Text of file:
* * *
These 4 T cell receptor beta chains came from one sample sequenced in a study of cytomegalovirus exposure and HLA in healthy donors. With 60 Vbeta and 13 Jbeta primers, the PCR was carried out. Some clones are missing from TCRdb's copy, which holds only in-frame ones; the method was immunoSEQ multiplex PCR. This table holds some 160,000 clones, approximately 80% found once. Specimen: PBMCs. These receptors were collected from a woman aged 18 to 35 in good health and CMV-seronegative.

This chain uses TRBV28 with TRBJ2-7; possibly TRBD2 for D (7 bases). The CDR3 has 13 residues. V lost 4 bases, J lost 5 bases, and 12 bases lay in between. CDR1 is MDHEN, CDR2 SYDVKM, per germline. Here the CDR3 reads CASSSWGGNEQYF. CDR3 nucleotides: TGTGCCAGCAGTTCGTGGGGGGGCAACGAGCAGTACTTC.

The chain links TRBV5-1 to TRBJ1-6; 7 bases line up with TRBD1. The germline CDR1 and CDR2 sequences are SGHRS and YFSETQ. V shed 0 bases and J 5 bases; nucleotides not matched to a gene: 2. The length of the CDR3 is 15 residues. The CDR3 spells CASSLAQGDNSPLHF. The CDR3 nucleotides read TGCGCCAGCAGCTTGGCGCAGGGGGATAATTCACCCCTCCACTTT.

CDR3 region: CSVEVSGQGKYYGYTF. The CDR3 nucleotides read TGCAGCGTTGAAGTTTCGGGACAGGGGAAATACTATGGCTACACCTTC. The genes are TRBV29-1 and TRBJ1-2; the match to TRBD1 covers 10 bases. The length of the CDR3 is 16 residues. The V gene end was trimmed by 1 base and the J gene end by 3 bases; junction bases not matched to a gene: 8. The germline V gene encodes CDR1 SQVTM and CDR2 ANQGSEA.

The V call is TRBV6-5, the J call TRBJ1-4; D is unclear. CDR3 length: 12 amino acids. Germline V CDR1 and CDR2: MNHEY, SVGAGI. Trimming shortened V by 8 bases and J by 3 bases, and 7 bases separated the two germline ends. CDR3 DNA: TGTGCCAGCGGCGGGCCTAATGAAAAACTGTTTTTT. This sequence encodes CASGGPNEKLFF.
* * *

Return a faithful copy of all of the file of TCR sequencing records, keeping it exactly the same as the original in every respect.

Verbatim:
These 4 T cell receptor beta chains came from one sample sequenced in a study of cytomegalovirus exposure and HLA in healthy donors. With 60 Vbeta and 13 Jbeta primers, the PCR was carried out. Some clones are missing from TCRdb's copy, which holds only in-frame ones; the method was immunoSEQ multiplex PCR. This table holds some 160,000 clones, approximately 80% found once. Specimen: PBMCs. These receptors were collected from a woman aged 18 to 35 in good health and CMV-seronegative.

This chain uses TRBV28 with TRBJ2-7; possibly TRBD2 for D (7 bases). The CDR3 has 13 residues. V lost 4 bases, J lost 5 bases, and 12 bases lay in between. CDR1 is MDHEN, CDR2 SYDVKM, per germline. Here the CDR3 reads CASSSWGGNEQYF. CDR3 nucleotides: TGTGCCAGCAGTTCGTGGGGGGGCAACGAGCAGTACTTC.

The chain links TRBV5-1 to TRBJ1-6; 7 bases line up with TRBD1. The germline CDR1 and CDR2 sequences are SGHRS and YFSETQ. V shed 0 bases and J 5 bases; nucleotides not matched to a gene: 2. The length of the CDR3 is 15 residues. The CDR3 spells CASSLAQGDNSPLHF. The CDR3 nucleotides read TGCGCCAGCAGCTTGGCGCAGGGGGATAATTCACCCCTCCACTTT.

CDR3 region: CSVEVSGQGKYYGYTF. The CDR3 nucleotides read TGCAGCGTTGAAGTTTCGGGACAGGGGAAATACTATGGCTACACCTTC. The genes are TRBV29-1 and TRBJ1-2; the match to TRBD1 covers 10 bases. The length of the CDR3 is 16 residues. The V gene end was trimmed by 1 base and the J gene end by 3 bases; junction bases not matched to a gene: 8. The germline V gene encodes CDR1 SQVTM and CDR2 ANQGSEA.

The V call is TRBV6-5, the J call TRBJ1-4; D is unclear. CDR3 length: 12 amino acids. Germline V CDR1 and CDR2: MNHEY, SVGAGI. Trimming shortened V by 8 bases and J by 3 bases, and 7 bases separated the two germline ends. CDR3 DNA: TGTGCCAGCGGCGGGCCTAATGAAAAACTGTTTTTT. This sequence encodes CASGGPNEKLFF.